Student Spotlight – María Pérez Tadeo
PhD Research at the Marine & Freshwater Research Centre (Galway-Mayo Institute of Technology)
Email: firstname.lastname@example.org Twitter: @mariaptadeo Website: https://mfrc-gmit.ie/meet-the-team/maria-perez-tadeo/
Grey seals (Halichoerus grypus) and harbour seals (Phoca vitulina) are protected species in Ireland, listed under Annex II of the EU Habitats Directive (92/43/EEC). This means that their populations are subject to monitoring programs and their important habitats must be considered as Special Areas of Conservation (SACs).
However, still today, pinnipeds face a range of threats. Anthropogenic activities such as tourism lead to an increase in human-wildlife interactions and consequently, to disturbances. Disturbances have shown to trigger changes in the behaviour of pinnipeds, increasing the display of vigilance and flushing behaviours and hence reducing resting and nursing times. This might lead to increased stress levels, heart rates, and energetic expenditure which can affect the animal’s fitness. In some cases, disturbances could also lead to habitat displacement, forcing individuals to search for areas that might present a lower productivity or be less suitable for resting and breeding.
Inhabiting both terrestrial and marine environments, and due to their colonial terrestrial breeding, pinnipeds are highly vulnerable to habitat degradation due to industrial coastal development and pollution.
Another significant threat to pinnipeds is the interaction with commercial fishing, leading to bycatch and entanglements in fishing gear. Furthermore, as seals might compete for the same resources, this leads to a reduction in prey availability.
Fieldwork was the most challenging and rewarding part of my PhD project. During a two-year period, I spent several months collecting grey and harbour seals’ behavioural and acoustic data in the Blasket Islands SAC and at different locations around Galway Bay.
Assessment of anthropogenic disturbances
One of the chapters of the project focused on the assessment of anthropogenic disturbances due to ecotourism on a grey seal colony in the Blasket Islands Special Area of Conservation (SAC), in the southwest of Ireland (Pérez Tadeo et al., 2021).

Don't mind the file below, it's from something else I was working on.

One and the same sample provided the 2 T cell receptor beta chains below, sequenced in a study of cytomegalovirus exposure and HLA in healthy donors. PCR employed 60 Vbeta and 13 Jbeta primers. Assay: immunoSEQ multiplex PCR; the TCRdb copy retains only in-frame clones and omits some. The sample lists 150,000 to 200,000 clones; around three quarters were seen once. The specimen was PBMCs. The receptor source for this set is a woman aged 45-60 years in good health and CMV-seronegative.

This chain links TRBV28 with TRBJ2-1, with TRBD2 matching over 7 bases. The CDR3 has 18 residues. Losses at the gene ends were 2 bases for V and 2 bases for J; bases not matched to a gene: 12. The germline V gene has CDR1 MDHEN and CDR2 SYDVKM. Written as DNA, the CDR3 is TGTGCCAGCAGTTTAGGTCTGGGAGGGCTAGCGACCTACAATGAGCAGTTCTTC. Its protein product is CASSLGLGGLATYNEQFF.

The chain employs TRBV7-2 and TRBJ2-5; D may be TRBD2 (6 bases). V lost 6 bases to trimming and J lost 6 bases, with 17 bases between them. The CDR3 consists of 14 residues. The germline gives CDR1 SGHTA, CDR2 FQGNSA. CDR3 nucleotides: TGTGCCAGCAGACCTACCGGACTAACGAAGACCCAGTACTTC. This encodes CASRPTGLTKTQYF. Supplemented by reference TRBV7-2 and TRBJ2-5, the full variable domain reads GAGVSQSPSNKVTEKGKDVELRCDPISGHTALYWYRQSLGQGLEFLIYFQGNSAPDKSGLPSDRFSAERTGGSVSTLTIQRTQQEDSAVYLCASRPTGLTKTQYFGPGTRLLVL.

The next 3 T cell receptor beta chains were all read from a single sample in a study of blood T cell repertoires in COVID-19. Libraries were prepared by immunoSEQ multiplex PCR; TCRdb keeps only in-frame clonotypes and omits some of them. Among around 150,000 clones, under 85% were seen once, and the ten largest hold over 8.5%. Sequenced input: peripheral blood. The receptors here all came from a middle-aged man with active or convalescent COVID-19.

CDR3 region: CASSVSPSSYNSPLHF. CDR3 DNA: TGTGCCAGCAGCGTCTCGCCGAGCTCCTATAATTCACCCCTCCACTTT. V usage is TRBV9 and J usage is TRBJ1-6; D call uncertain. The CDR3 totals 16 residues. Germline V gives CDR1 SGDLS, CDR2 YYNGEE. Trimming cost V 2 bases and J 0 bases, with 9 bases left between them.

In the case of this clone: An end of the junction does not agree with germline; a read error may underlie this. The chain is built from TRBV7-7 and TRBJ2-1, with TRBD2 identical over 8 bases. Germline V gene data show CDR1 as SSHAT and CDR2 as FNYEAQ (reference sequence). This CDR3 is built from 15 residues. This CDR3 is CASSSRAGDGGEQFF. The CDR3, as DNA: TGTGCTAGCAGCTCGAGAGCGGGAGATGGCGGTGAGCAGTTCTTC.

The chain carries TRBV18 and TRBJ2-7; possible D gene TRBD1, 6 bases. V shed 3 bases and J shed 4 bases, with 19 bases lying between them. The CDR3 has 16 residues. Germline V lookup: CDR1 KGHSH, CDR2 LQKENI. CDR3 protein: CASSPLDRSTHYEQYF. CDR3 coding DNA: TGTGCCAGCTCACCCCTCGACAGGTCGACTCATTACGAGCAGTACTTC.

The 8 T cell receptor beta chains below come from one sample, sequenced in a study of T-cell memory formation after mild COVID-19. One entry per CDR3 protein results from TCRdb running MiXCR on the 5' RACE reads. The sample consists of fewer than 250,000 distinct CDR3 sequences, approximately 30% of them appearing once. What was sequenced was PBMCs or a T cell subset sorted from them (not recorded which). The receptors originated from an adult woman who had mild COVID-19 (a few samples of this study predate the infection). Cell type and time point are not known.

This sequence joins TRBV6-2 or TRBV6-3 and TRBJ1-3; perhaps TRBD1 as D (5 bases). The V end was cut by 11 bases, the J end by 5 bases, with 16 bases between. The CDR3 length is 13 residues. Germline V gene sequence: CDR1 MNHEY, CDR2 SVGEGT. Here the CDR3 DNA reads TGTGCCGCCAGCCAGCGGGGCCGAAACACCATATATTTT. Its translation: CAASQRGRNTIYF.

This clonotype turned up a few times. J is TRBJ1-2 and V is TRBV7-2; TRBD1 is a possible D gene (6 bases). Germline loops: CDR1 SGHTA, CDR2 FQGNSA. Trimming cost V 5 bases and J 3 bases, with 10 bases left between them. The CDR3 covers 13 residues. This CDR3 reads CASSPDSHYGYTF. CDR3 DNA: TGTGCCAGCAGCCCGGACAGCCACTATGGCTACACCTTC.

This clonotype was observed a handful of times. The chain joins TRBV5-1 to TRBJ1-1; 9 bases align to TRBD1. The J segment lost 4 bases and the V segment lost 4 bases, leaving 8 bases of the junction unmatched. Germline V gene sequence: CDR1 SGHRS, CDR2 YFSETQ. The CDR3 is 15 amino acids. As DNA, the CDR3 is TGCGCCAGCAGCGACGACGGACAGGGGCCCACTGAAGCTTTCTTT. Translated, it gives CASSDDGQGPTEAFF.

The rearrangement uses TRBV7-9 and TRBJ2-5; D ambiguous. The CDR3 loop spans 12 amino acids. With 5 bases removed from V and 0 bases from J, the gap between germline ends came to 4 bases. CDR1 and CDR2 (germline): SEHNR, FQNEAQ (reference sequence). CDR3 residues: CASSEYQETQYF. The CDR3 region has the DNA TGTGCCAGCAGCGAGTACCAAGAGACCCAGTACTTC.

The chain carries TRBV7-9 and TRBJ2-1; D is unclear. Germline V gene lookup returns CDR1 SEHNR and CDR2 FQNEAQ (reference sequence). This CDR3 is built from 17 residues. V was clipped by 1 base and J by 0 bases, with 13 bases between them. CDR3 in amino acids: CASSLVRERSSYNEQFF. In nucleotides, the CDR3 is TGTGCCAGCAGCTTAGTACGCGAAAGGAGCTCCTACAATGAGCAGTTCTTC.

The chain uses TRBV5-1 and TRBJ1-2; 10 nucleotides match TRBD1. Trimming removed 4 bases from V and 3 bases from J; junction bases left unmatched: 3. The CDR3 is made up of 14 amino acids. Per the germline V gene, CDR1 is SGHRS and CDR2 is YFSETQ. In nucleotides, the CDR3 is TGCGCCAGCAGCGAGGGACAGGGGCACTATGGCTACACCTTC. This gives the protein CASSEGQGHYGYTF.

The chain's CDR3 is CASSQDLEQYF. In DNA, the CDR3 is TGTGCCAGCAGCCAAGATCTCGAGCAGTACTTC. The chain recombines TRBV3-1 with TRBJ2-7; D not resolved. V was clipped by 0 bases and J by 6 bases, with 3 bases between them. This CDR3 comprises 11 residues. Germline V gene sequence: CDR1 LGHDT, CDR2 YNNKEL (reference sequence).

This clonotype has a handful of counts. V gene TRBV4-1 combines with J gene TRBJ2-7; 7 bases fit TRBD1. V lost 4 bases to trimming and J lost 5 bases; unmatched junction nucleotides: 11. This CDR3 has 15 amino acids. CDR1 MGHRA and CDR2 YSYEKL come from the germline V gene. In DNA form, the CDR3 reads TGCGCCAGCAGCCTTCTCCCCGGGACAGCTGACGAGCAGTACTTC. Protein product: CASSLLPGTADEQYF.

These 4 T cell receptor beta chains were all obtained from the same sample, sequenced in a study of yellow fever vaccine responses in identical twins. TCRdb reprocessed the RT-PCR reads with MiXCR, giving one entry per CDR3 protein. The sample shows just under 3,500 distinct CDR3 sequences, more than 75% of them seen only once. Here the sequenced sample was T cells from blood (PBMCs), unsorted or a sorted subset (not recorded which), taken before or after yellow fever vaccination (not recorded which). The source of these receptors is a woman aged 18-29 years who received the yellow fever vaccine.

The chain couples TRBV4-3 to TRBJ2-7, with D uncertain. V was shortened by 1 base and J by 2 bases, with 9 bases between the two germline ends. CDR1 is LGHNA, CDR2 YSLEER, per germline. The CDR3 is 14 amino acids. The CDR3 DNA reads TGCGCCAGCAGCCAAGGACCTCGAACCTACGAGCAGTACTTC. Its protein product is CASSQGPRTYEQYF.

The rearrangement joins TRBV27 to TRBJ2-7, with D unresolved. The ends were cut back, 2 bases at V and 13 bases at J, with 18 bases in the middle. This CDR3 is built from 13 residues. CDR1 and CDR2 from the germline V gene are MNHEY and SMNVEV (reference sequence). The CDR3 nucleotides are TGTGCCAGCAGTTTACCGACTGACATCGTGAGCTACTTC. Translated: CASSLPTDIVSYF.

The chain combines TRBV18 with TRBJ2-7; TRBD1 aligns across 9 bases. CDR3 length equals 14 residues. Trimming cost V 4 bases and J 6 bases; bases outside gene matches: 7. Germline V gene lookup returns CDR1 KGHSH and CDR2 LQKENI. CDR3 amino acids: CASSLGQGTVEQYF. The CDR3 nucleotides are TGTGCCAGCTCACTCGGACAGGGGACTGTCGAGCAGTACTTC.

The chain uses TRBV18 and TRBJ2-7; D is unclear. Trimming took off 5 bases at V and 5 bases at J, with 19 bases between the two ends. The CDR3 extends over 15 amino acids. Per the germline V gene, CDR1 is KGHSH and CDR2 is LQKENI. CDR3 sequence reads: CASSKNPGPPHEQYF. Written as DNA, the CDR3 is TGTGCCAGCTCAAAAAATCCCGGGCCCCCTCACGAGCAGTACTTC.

The Blaskets Islands (Co. Kerry) host one of the most important grey seal colonies in Ireland, where the breeding season partially overlaps with the tourist season. Disturbances caused by ecotourism activities were evaluated. An increase of vigilance behaviour and seals entering the water were observed in the presence of ferries within a distance of 500 m from the colony and tourists on the beach where seals were hauled-out also had a very significant effect. Based on our results, which show that a strict code of conduct for tourists and vessels is needed, we devised recommendations on best practices for ecotourism with the aim of reducing disturbances of grey seals in the Blasket Islands.
The effect of disturbances due to the use of drones on the haul-out behaviour of harbour seals was assessed at two different colonies in Galway Bay, west coast of Ireland.
After disturbance thresholds were identified we provided recommendations on best practices for the use of drones with the aim of reducing disturbances of harbour seals in future research studies.
The abundance and haul-out behaviour of harbour seals were studied at two colonies located in Galway Bay. This study will shed light on the baseline behaviour and the potential movements of harbour seals within the bay, providing monitoring information that could be used in the design of conservation and habitat management plans for this species at a local scale.
A recording device was deployed to record grey seal underwater acoustic vocalisations from a colony located in the Blasket Islands SAC. We will try to identify some characteristics, assess differences in parameters between day and night as well as between times when anthropogenic disturbances were present.
The increase in anthropogenic activities in coastal areas such as aquaculture, construction, renewable energy, tourism, and pollution should take into account the presence of pinnipeds, to avoid adverse effects on these protected species.
More site-specific research and monitoring programs are needed to assess human disturbances to wildlife in general and to these species in particular, as well as the implementation of regulations, guidelines, codes of conduct, etc.
It is hoped these results will help inform policy regarding the conservation and management of these protected species, therefore helping Ireland to fulfil its responsibilities, as required under the Habitats Directive and the Marine Strategy Framework Directive.
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Blundell, G. M., & Pendleton, G. W. (2015). Factors Affecting Haul-Out Behavior of Harbor Seals (Phoca vitulina) in Tidewater Glacier Inlets in Alaska: Can Tourism Vessels and Seals Coexist? PLoS ONE, 10(5), e0125486. https://doi.org/10.1371/journal.pone.0125486
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Cowling, M., Kirkwood, R., Boren, L., Sutherland, D., & Scarpaci, C. (2015). The effects of vessel approaches on the New Zealand fur seal (Arctocephalus forsteri) in the Bay of Plenty, New Zealand. Marine Mammal Science, 31(2), 501-519. https://doi.org/10.1111/mms.12171
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Pérez Tadeo, M., Gammell, M., & O’Brien, J. (2021). Assessment of anthropogenic disturbances due to ecotourism on a Grey Seal (Halichoerus grypus) colony in the Blasket Islands SAC, SW Ireland and recommendations on best practices. Aquatic Mammals, 47(3). https://doi.org/10.1578/AM.47.3.2021.268
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Dr. Joanne O’Brien1 and Dr. Martin Gammell1
1 Marine and Freshwater Research Centre, Galway-Mayo Institute of Technology, Galway